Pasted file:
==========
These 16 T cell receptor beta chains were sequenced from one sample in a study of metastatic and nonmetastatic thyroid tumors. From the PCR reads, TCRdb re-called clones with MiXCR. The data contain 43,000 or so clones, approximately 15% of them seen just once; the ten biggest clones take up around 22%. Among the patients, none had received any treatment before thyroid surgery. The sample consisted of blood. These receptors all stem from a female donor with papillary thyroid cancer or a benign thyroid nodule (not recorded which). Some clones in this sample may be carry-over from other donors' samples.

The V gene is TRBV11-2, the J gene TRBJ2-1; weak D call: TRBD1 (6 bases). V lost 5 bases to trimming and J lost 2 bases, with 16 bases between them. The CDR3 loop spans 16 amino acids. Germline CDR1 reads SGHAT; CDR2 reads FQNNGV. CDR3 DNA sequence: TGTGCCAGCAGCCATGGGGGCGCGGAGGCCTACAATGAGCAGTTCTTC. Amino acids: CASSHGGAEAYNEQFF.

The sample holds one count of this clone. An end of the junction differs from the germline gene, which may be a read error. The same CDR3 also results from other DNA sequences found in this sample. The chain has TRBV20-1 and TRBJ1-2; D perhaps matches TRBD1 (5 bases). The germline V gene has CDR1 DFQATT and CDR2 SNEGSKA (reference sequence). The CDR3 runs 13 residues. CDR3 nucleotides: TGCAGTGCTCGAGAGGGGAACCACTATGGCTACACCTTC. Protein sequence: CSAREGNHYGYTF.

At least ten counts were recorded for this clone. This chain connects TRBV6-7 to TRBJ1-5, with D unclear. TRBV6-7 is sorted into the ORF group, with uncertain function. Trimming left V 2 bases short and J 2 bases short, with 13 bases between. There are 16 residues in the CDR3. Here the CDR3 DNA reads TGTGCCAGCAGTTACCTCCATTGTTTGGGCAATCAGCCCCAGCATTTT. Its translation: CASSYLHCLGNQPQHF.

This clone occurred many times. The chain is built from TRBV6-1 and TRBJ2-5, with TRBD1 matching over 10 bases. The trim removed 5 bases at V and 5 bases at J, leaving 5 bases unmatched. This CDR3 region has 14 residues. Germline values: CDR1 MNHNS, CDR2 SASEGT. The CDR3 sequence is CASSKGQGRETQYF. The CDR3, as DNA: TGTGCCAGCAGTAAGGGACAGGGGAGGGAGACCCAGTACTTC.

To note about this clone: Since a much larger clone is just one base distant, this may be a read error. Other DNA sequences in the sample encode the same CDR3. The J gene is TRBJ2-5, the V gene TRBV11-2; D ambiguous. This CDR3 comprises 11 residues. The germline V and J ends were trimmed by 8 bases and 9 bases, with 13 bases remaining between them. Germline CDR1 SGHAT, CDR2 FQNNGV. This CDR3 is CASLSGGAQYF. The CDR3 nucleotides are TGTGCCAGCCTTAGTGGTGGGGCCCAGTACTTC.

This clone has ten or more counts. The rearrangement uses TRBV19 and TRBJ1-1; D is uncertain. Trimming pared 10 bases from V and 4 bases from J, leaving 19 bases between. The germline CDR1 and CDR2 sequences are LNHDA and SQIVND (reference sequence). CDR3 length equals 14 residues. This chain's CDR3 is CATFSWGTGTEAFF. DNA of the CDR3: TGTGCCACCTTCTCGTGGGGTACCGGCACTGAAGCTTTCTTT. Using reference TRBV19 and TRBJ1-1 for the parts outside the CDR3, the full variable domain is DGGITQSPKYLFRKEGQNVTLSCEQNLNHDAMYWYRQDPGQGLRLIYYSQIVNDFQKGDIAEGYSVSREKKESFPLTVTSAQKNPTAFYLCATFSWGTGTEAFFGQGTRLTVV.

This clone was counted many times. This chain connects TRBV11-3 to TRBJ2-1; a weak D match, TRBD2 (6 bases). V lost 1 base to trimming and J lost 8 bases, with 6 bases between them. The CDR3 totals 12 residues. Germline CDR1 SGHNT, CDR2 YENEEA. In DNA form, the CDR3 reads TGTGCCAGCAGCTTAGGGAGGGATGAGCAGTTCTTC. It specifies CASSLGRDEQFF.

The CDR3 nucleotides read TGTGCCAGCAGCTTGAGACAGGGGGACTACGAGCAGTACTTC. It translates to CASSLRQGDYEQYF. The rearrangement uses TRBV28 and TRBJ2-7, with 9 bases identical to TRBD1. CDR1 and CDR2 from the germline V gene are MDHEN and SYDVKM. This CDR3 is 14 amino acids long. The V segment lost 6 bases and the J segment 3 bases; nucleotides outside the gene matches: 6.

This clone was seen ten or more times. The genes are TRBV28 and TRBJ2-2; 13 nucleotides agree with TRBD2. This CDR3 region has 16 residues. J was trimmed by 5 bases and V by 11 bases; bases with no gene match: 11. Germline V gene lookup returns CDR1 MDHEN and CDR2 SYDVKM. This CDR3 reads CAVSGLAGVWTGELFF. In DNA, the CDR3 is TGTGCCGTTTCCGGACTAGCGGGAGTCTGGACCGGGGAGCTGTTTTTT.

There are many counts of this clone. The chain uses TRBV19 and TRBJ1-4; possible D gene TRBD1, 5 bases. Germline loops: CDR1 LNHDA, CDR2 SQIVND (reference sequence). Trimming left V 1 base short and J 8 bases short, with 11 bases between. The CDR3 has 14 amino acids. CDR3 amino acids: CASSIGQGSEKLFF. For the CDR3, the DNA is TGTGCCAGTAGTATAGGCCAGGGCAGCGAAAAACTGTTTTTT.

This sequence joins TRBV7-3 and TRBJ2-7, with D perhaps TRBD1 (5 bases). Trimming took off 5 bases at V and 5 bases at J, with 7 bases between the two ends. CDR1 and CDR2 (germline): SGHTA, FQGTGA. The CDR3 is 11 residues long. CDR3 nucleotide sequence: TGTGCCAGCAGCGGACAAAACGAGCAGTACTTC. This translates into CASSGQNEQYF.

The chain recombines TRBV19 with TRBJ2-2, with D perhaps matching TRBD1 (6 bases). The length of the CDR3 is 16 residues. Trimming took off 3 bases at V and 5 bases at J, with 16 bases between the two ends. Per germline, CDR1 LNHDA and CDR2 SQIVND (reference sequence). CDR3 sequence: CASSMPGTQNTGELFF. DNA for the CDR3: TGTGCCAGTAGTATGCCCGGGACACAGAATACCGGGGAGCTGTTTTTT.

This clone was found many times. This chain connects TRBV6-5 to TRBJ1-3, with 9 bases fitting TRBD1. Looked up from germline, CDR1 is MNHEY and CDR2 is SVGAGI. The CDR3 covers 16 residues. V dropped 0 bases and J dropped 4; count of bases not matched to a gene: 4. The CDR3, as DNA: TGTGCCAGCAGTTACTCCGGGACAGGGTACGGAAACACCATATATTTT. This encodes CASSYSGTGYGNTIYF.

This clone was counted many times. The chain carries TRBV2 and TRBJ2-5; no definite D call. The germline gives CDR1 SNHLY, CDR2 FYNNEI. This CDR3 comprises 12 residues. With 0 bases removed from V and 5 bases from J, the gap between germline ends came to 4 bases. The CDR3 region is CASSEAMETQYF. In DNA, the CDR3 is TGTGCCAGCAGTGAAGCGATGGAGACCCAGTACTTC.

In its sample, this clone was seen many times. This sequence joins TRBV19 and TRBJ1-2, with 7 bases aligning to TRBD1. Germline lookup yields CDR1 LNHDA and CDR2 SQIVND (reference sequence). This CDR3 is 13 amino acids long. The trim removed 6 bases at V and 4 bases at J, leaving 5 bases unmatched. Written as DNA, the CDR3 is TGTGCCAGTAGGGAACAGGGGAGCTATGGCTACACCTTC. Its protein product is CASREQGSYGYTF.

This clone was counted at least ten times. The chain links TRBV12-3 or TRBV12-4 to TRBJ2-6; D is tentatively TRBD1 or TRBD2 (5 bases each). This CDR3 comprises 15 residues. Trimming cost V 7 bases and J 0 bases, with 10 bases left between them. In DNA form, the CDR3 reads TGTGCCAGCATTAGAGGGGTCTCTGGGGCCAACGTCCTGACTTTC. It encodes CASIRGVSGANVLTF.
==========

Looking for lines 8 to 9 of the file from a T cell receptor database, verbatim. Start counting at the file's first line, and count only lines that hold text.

This clone was counted many times. This chain connects TRBV11-3 to TRBJ2-1; a weak D match, TRBD2 (6 bases). V lost 1 base to trimming and J lost 8 bases, with 6 bases between them. The CDR3 totals 12 residues. Germline CDR1 SGHNT, CDR2 YENEEA. In DNA form, the CDR3 reads TGTGCCAGCAGCTTAGGGAGGGATGAGCAGTTCTTC. It specifies CASSLGRDEQFF.

The CDR3 nucleotides read TGTGCCAGCAGCTTGAGACAGGGGGACTACGAGCAGTACTTC. It translates to CASSLRQGDYEQYF. The rearrangement uses TRBV28 and TRBJ2-7, with 9 bases identical to TRBD1. CDR1 and CDR2 from the germline V gene are MDHEN and SYDVKM. This CDR3 is 14 amino acids long. The V segment lost 6 bases and the J segment 3 bases; nucleotides outside the gene matches: 6.